To be honest, Galapagos had never been on my bucket list before, as I quickly judged it as being too touristy, too “my not-very-adventurey parents would love to take a big cruise trip here” kind of place. But one of the great parts of travel is when I get to be proven completely wrong about a place I approached with preconceived notions. I explored the islands recently with my 12-year-old son Noah and Lindblad Expeditions and fell in love with the area. I got to see Noah completely engaged, whether he was swimming with penguins, kayaking alongside hammerhead sharks, learning about volcanoes, getting schooled about Darwin, seeing shipwrecks and whale bones, learning to grow coffee, or making friends with all sorts of exotic animals. Galapagos is the epitome of real-deal adventure, and I feel grateful for having been proven so wrong.
When hiking, we learned quickly that these iguanas have the right of way. We had to move for them, because they were not going anywhere for us. It was beautiful to interact with animals who held no fear of humans.
Once we came back from snorkeling to find that this guy was holding down the fort.
We both felt like we’d been transported back into Jurassic Park times. The moment we crossed paths with this tortoise in the forest was downright surreal.
Every day, Noah told me: “This one, this is my new favorite beach in the world!”
This was the remains of a shipwreck from back in Darwin’s time.
Noah waited alongside the captain of the ship for this moment, when we officially crossed the equator.
With Lindblad Expeditions, the entire trip was guided by National Geographic scientists. Each one fielded my son’s eight million questions a day with grace, generosity, a sense of humor and intelligent, age-appropriate answers.
We got to visit a coffee and sugar cane farm where Noah got to see how much work goes into grinding things manually
We live in the mountains, so simply getting to have the ocean as our playground was as much of an adventure as anything else on the trip.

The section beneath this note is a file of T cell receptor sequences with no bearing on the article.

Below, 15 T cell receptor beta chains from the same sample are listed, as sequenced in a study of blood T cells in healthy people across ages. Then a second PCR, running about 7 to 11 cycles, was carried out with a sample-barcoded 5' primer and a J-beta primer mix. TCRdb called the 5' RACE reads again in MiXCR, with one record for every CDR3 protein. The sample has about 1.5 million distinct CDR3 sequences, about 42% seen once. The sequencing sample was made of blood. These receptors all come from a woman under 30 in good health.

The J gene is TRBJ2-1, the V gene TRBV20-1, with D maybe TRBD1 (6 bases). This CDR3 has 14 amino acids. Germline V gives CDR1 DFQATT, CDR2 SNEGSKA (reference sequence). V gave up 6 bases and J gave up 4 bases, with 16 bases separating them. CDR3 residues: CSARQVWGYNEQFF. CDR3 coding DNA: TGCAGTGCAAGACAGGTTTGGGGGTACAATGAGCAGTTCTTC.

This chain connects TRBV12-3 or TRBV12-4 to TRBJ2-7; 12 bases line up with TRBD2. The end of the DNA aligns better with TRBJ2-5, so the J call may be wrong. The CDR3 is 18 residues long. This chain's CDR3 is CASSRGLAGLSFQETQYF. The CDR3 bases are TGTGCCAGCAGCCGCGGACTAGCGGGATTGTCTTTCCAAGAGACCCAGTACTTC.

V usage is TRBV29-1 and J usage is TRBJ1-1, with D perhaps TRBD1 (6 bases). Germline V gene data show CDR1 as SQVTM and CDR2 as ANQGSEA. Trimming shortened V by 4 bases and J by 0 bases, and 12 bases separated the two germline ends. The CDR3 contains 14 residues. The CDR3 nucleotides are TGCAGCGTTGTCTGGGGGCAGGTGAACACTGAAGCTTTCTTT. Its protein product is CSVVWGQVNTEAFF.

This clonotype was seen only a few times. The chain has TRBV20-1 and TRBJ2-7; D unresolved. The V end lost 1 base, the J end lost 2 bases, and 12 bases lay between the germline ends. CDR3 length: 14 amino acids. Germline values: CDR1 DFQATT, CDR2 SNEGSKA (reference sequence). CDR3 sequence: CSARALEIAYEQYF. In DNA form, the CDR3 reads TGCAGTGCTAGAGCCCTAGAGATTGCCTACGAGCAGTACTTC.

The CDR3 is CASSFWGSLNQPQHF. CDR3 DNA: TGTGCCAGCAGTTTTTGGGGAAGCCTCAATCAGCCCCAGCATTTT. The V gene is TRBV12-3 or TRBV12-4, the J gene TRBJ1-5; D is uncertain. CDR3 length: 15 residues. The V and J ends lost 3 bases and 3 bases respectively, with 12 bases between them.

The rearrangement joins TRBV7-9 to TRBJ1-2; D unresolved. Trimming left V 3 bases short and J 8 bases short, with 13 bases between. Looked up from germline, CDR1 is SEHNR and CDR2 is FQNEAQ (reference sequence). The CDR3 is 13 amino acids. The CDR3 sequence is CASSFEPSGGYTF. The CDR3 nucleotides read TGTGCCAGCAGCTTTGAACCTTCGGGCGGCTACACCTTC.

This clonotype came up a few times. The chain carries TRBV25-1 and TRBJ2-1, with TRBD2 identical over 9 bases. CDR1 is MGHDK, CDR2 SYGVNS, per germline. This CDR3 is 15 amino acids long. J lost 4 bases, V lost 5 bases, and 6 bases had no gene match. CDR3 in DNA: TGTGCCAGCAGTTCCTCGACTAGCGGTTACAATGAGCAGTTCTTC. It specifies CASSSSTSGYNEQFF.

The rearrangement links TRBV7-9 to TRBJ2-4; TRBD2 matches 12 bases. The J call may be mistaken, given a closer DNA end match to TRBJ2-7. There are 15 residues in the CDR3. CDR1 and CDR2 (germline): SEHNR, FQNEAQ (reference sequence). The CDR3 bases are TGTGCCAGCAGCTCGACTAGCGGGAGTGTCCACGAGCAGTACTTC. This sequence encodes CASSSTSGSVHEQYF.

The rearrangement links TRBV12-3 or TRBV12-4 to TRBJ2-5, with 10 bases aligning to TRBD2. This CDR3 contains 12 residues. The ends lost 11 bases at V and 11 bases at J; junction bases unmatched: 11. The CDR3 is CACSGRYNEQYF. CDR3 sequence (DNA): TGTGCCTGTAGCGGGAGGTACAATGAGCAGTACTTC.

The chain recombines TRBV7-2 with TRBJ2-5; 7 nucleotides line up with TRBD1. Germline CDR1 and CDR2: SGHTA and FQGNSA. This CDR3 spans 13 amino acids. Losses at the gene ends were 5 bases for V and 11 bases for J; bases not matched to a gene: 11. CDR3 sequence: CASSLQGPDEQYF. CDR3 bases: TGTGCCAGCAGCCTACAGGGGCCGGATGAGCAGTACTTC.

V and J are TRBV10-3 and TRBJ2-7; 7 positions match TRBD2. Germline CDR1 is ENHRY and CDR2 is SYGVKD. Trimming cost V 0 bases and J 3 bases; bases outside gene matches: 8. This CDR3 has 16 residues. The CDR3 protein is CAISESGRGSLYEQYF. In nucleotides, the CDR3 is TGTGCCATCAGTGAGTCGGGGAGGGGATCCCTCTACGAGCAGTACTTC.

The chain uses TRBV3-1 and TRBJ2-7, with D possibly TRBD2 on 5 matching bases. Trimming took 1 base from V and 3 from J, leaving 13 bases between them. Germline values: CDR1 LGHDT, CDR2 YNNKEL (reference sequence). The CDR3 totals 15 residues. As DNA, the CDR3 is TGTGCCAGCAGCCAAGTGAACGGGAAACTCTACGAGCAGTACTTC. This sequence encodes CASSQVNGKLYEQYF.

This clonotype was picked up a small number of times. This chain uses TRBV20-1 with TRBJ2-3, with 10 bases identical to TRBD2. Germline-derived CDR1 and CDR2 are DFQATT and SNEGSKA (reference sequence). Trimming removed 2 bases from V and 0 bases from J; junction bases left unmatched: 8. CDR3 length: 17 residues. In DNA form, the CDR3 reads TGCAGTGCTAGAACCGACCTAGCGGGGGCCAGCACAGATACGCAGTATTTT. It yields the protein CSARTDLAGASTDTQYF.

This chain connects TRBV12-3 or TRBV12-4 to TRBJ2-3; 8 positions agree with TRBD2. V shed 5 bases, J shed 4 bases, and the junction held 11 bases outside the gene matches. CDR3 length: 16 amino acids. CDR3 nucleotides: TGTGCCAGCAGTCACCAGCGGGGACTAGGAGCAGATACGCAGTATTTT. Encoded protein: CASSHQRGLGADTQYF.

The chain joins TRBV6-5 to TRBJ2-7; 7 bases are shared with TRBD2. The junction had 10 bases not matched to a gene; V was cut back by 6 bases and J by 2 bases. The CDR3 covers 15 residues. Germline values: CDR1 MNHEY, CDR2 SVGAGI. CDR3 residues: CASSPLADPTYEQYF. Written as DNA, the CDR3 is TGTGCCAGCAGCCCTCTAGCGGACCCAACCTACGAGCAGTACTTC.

This was a rock that sailors carved their name in when they docked into various coves. I think it was the first time that history felt real for Noah.
Previously Noah had never seen whale bones outside of a Natural History museum – he decided that in the wild is much better.
This was Noah’s first time using a GoPro. I think he nailed it, and it made his snorkeling experience that much more exciting for him, knowing that he cowld share what he saw with his friends and family later.
We had the good fortune to be able to see hammerhead sharks alongside our kayak on this excursion. a
Noah is not usually about selfies, but selfie with a penguin? Of course.
Noah is high energy and has never been able to just lounge on the beach. So having to actively get out of the way for these monsters made the beach much more interesting for him.
We were able to snorkel with penguins, sea turtles, and sharks. Every snorkel trip we’ve taken in other parts of the world after has been a complete disappointment for Noah.
While the giant tortoises are the stars of the show on the islands, it’s hard to not have a lot of love for these massive iguanas also.
It was impossible to get all in one photo, but from this vantage point, we could see three volcanoes.
Photo competitions. They’re not necessarily a good thing for an organisation like us to run, because there can only ever be one winner, and we leave hundreds of other people disappointed. But we can’t help ourselves, can we? That’s because it’s just too damn hard to take bad photos on our trips and we’re naturally compelled to share them with everyone. And what’s life without friendly competition amongst family and peers?!
But rather than showcase just the one winner, here’s the top 10, in no particular order, all taken by you guys on our trips in 2015. What a year it was!
We’ll tell you who the winner is also – don’t worry.
1. Aoraki Mt Cook & Lake Pukaki, ‘Rimu’ – Allen Cameron